Purifying destructive karma
80 The Foundation of Buddhist Practice
Part of an ongoing series of teachings (retreat and Friday) based on the book The Foundation of Buddhist Practice, second volume in “The Library of Wisdom and Compassion” series by His Holiness the Dalai Lama and Venerable Thubten Chodron.
- Recognizing our afflictions and specific antidotes to them
- Four opponent powers: regret, antidote, resolve, reliance
- Questions to ask while examining past negative actions
- Recognizing mental, verbal and physical behavior patterns
- Six virtuous action as antidote
- Reestablishing relationship with holy objects and sentient beings
- Importance of strong determination not to do the action again
- Factors influencing the purification process
- What are some ways that purification can be both spiritually and psychologically beneficial for us? If you have practiced purification, what has been your personal experience of this?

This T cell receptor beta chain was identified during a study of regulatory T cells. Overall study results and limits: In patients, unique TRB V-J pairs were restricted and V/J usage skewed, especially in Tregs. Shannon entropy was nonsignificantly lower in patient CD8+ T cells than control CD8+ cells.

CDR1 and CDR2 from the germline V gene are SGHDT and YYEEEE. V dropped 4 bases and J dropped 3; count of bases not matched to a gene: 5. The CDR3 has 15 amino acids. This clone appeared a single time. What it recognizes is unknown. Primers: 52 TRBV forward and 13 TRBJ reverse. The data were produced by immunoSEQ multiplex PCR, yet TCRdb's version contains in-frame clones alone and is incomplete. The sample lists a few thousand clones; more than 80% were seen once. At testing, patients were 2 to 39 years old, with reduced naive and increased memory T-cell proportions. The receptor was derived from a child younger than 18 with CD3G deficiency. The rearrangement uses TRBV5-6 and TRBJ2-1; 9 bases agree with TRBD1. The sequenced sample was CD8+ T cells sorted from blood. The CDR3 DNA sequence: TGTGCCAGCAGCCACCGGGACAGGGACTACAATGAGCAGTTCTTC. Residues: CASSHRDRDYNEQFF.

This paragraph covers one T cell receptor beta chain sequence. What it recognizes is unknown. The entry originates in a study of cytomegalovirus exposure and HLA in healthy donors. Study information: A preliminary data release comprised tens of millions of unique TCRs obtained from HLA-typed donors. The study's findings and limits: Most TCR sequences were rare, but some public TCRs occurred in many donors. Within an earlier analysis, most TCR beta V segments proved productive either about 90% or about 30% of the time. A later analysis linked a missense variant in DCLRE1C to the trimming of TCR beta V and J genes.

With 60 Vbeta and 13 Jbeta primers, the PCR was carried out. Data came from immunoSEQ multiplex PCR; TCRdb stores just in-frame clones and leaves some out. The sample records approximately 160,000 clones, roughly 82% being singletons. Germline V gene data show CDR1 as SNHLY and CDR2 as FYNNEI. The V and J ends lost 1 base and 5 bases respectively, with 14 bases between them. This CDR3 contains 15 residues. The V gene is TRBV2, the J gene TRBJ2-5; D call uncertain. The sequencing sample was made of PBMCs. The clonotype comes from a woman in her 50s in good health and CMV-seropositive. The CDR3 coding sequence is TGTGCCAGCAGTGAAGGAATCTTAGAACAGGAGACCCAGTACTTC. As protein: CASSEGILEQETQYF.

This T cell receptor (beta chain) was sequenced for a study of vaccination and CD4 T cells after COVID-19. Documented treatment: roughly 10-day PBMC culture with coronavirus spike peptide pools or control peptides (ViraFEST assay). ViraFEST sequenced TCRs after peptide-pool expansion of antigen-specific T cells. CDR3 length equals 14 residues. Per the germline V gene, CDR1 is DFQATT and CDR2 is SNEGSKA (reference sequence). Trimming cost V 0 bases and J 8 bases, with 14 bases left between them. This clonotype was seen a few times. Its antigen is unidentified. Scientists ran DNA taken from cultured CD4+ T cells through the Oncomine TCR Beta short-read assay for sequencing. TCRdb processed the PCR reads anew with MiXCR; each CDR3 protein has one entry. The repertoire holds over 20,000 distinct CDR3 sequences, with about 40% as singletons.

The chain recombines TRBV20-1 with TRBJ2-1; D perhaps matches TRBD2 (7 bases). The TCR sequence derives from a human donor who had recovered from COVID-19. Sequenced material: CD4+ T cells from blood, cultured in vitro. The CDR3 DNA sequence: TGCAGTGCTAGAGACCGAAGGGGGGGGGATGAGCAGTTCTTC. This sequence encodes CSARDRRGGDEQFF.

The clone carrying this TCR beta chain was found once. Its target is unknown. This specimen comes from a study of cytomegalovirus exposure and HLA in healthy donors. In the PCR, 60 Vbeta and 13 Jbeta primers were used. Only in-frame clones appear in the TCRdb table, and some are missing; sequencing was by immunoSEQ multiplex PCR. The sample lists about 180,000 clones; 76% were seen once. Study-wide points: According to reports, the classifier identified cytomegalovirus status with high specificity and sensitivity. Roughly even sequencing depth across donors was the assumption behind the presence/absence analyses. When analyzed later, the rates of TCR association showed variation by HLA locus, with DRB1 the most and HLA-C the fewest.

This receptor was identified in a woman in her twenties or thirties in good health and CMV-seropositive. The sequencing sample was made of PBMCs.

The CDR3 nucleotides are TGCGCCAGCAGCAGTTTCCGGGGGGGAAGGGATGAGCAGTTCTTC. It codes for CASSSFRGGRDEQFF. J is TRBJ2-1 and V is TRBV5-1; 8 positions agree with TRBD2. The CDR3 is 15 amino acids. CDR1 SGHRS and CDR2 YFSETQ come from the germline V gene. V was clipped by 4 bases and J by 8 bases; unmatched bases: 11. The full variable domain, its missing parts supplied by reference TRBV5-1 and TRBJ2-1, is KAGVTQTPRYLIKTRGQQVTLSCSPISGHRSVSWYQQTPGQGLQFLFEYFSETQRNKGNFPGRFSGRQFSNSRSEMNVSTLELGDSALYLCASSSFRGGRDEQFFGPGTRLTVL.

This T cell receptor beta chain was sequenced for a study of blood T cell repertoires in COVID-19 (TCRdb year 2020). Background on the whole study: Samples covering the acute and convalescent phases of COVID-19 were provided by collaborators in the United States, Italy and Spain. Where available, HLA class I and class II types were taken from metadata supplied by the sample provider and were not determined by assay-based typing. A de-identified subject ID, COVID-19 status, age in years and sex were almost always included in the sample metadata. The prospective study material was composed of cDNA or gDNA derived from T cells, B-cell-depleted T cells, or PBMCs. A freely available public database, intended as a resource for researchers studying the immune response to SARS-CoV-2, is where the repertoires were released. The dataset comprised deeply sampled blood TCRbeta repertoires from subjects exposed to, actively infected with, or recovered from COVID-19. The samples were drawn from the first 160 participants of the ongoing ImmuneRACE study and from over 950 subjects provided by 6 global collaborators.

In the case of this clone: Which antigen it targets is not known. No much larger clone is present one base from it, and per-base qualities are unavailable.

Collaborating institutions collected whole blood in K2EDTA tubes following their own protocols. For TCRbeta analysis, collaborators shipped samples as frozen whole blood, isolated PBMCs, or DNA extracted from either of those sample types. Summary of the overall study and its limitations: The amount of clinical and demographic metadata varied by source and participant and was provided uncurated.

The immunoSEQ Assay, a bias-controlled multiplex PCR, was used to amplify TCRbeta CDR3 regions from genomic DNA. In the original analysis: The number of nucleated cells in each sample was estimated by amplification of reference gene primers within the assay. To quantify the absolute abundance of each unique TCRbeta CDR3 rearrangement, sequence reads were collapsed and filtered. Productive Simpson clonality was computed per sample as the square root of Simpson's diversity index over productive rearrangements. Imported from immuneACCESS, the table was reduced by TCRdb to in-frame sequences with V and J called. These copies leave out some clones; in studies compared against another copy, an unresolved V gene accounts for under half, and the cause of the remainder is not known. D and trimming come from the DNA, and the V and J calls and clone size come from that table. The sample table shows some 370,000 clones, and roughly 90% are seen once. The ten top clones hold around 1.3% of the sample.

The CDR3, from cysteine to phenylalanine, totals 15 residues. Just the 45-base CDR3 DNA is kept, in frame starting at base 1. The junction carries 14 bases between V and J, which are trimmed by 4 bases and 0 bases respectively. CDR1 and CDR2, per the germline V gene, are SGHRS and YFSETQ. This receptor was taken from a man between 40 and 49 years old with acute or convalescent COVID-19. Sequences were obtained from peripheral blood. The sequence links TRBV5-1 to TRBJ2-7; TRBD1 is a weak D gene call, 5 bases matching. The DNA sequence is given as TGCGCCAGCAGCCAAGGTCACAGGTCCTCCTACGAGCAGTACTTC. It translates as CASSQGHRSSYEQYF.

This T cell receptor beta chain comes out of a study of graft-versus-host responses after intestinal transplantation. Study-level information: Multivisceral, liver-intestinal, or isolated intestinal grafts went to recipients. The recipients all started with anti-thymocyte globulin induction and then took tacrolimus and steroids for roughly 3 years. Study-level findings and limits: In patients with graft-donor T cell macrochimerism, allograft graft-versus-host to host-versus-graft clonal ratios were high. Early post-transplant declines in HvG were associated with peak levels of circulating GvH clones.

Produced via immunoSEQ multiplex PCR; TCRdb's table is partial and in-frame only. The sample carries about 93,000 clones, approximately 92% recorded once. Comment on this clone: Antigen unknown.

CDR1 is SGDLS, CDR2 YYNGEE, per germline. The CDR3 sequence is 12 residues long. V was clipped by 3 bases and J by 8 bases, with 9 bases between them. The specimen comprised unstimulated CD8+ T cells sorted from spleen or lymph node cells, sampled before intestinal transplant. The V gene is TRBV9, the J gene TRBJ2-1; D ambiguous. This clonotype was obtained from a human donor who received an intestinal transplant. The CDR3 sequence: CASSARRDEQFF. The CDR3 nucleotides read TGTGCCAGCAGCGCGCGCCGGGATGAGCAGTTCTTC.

- What are the four opponent powers?
- Identify negative habitual behaviors of yours and ask yourself: “Was my interpretation of the situation accurate or was it skewed by my self-centeredness? What was my motivation? How were my body, speech, and mind involved in this action? Do I engage in this action often? Did I rejoice afterward?” Then contemplate, using your Dharma knowledge, how you could think about and deal with a similar situation should it happen in the future.”
- What is the difference between guilt and regret? Give personal examples.
- What are some different remedial actions we can perform to counter the negative action? Why is making a resolution to refrain from certain actions an act of powerful purification?
- What are the two types of objects towards whom we create negativity? How do we go about reestablishing the relationship for each of those?
- What are ways we can direct our mind to lessen any immediate suffering we are experiencing?
Venerable Thubten Chodron
Venerable Chodron emphasizes the practical application of Buddha’s teachings in our daily lives and is especially skilled at explaining them in ways easily understood and practiced by Westerners. She is well known for her warm, humorous, and lucid teachings. She was ordained as a Buddhist nun in 1977 by Kyabje Ling Rinpoche in Dharamsala, India, and in 1986 she received bhikshuni (full) ordination in Taiwan. Read her full bio.